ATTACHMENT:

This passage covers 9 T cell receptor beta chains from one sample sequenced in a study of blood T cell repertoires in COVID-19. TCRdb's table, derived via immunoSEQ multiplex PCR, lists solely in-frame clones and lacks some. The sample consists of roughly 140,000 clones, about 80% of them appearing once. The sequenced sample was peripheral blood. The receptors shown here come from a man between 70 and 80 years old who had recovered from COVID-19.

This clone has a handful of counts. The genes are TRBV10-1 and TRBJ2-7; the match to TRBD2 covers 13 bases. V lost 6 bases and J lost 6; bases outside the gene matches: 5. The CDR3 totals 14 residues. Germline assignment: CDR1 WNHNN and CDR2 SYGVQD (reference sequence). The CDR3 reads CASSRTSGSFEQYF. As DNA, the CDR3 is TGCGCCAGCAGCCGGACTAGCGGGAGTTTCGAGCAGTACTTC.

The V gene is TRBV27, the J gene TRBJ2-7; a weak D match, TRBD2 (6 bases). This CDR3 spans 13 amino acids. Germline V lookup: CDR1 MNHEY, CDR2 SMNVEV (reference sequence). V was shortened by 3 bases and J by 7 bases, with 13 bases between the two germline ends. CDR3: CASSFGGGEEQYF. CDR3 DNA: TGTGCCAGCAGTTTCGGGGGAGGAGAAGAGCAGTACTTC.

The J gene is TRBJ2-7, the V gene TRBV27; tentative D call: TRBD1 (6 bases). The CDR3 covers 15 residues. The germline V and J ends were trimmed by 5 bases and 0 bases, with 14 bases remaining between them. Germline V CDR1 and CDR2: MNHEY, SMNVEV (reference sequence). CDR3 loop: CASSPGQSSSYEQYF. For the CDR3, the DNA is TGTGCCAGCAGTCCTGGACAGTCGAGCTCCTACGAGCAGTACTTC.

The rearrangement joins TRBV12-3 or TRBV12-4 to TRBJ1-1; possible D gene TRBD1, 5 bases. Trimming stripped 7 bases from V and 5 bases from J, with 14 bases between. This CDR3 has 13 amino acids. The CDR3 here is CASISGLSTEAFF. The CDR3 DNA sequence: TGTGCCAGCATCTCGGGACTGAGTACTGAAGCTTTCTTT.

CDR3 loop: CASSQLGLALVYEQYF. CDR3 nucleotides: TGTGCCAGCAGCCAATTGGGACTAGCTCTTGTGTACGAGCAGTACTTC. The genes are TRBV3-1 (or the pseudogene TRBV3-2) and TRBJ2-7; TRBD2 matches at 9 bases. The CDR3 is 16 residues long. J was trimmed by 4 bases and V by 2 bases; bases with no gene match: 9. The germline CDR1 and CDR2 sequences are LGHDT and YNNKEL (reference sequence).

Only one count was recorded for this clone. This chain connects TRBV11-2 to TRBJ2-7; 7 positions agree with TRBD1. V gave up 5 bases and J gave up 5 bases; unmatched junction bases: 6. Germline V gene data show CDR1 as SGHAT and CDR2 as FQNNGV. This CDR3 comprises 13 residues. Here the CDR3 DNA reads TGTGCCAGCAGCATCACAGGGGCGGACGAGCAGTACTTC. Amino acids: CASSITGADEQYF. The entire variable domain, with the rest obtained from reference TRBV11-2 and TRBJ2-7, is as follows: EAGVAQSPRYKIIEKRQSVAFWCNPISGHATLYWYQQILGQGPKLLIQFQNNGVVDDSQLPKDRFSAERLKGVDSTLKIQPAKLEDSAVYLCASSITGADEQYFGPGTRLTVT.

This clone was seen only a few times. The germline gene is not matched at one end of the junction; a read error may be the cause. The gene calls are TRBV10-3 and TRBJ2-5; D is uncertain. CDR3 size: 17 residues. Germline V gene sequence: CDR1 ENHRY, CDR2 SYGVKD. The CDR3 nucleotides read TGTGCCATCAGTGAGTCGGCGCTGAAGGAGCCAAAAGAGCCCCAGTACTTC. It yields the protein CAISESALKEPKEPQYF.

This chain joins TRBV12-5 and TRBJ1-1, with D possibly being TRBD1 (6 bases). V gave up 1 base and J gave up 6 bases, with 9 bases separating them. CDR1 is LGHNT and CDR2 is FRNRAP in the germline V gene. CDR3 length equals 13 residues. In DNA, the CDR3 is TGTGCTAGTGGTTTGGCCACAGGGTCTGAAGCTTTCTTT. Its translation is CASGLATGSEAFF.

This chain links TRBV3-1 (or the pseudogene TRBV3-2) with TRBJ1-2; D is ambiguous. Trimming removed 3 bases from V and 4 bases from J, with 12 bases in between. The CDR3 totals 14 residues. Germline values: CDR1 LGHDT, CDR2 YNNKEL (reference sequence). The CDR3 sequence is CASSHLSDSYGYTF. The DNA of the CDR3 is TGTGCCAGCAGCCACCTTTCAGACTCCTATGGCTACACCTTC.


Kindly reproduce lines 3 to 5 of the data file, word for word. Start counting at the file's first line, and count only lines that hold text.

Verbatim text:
The V gene is TRBV27, the J gene TRBJ2-7; a weak D match, TRBD2 (6 bases). This CDR3 spans 13 amino acids. Germline V lookup: CDR1 MNHEY, CDR2 SMNVEV (reference sequence). V was shortened by 3 bases and J by 7 bases, with 13 bases between the two germline ends. CDR3: CASSFGGGEEQYF. CDR3 DNA: TGTGCCAGCAGTTTCGGGGGAGGAGAAGAGCAGTACTTC.

The J gene is TRBJ2-7, the V gene TRBV27; tentative D call: TRBD1 (6 bases). The CDR3 covers 15 residues. The germline V and J ends were trimmed by 5 bases and 0 bases, with 14 bases remaining between them. Germline V CDR1 and CDR2: MNHEY, SMNVEV (reference sequence). CDR3 loop: CASSPGQSSSYEQYF. For the CDR3, the DNA is TGTGCCAGCAGTCCTGGACAGTCGAGCTCCTACGAGCAGTACTTC.

The rearrangement joins TRBV12-3 or TRBV12-4 to TRBJ1-1; possible D gene TRBD1, 5 bases. Trimming stripped 7 bases from V and 5 bases from J, with 14 bases between. This CDR3 has 13 amino acids. The CDR3 here is CASISGLSTEAFF. The CDR3 DNA sequence: TGTGCCAGCATCTCGGGACTGAGTACTGAAGCTTTCTTT.